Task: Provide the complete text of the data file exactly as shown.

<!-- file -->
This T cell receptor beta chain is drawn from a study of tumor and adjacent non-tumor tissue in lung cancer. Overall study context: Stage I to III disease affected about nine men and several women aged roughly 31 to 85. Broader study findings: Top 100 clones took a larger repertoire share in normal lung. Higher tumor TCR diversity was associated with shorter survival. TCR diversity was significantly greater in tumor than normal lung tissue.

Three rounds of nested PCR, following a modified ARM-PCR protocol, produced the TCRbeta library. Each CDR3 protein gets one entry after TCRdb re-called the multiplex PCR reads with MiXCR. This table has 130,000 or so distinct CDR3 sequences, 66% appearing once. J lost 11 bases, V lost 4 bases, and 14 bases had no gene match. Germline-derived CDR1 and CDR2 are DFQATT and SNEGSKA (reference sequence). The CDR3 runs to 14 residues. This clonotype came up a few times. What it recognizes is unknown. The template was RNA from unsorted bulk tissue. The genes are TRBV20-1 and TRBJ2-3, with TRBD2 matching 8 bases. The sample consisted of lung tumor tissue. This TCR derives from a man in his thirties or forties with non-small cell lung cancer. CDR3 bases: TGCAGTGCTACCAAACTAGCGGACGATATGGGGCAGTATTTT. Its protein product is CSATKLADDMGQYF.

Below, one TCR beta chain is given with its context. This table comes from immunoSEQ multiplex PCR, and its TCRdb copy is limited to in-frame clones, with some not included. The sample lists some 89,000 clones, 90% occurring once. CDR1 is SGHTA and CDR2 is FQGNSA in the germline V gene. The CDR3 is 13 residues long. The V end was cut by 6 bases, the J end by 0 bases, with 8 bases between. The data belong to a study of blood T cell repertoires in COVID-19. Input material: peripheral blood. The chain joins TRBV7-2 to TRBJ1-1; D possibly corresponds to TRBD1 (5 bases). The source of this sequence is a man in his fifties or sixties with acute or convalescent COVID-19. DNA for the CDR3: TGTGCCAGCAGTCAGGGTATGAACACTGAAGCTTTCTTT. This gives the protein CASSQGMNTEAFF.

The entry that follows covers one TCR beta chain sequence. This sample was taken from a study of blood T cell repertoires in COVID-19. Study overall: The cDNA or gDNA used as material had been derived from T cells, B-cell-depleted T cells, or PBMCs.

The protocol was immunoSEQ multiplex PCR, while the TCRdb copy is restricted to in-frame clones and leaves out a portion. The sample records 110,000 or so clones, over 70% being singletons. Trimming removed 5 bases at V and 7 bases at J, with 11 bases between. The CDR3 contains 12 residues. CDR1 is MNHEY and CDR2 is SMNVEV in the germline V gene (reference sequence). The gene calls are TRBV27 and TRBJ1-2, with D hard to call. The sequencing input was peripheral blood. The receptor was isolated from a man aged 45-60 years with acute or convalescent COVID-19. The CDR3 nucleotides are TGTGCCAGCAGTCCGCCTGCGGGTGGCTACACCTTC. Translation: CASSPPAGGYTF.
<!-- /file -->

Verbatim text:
This T cell receptor beta chain is drawn from a study of tumor and adjacent non-tumor tissue in lung cancer. Overall study context: Stage I to III disease affected about nine men and several women aged roughly 31 to 85. Broader study findings: Top 100 clones took a larger repertoire share in normal lung. Higher tumor TCR diversity was associated with shorter survival. TCR diversity was significantly greater in tumor than normal lung tissue.

Three rounds of nested PCR, following a modified ARM-PCR protocol, produced the TCRbeta library. Each CDR3 protein gets one entry after TCRdb re-called the multiplex PCR reads with MiXCR. This table has 130,000 or so distinct CDR3 sequences, 66% appearing once. J lost 11 bases, V lost 4 bases, and 14 bases had no gene match. Germline-derived CDR1 and CDR2 are DFQATT and SNEGSKA (reference sequence). The CDR3 runs to 14 residues. This clonotype came up a few times. What it recognizes is unknown. The template was RNA from unsorted bulk tissue. The genes are TRBV20-1 and TRBJ2-3, with TRBD2 matching 8 bases. The sample consisted of lung tumor tissue. This TCR derives from a man in his thirties or forties with non-small cell lung cancer. CDR3 bases: TGCAGTGCTACCAAACTAGCGGACGATATGGGGCAGTATTTT. Its protein product is CSATKLADDMGQYF.

Below, one TCR beta chain is given with its context. This table comes from immunoSEQ multiplex PCR, and its TCRdb copy is limited to in-frame clones, with some not included. The sample lists some 89,000 clones, 90% occurring once. CDR1 is SGHTA and CDR2 is FQGNSA in the germline V gene. The CDR3 is 13 residues long. The V end was cut by 6 bases, the J end by 0 bases, with 8 bases between. The data belong to a study of blood T cell repertoires in COVID-19. Input material: peripheral blood. The chain joins TRBV7-2 to TRBJ1-1; D possibly corresponds to TRBD1 (5 bases). The source of this sequence is a man in his fifties or sixties with acute or convalescent COVID-19. DNA for the CDR3: TGTGCCAGCAGTCAGGGTATGAACACTGAAGCTTTCTTT. This gives the protein CASSQGMNTEAFF.

The entry that follows covers one TCR beta chain sequence. This sample was taken from a study of blood T cell repertoires in COVID-19. Study overall: The cDNA or gDNA used as material had been derived from T cells, B-cell-depleted T cells, or PBMCs.

The protocol was immunoSEQ multiplex PCR, while the TCRdb copy is restricted to in-frame clones and leaves out a portion. The sample records 110,000 or so clones, over 70% being singletons. Trimming removed 5 bases at V and 7 bases at J, with 11 bases between. The CDR3 contains 12 residues. CDR1 is MNHEY and CDR2 is SMNVEV in the germline V gene (reference sequence). The gene calls are TRBV27 and TRBJ1-2, with D hard to call. The sequencing input was peripheral blood. The receptor was isolated from a man aged 45-60 years with acute or convalescent COVID-19. The CDR3 nucleotides are TGTGCCAGCAGTCCGCCTGCGGGTGGCTACACCTTC. Translation: CASSPPAGGYTF.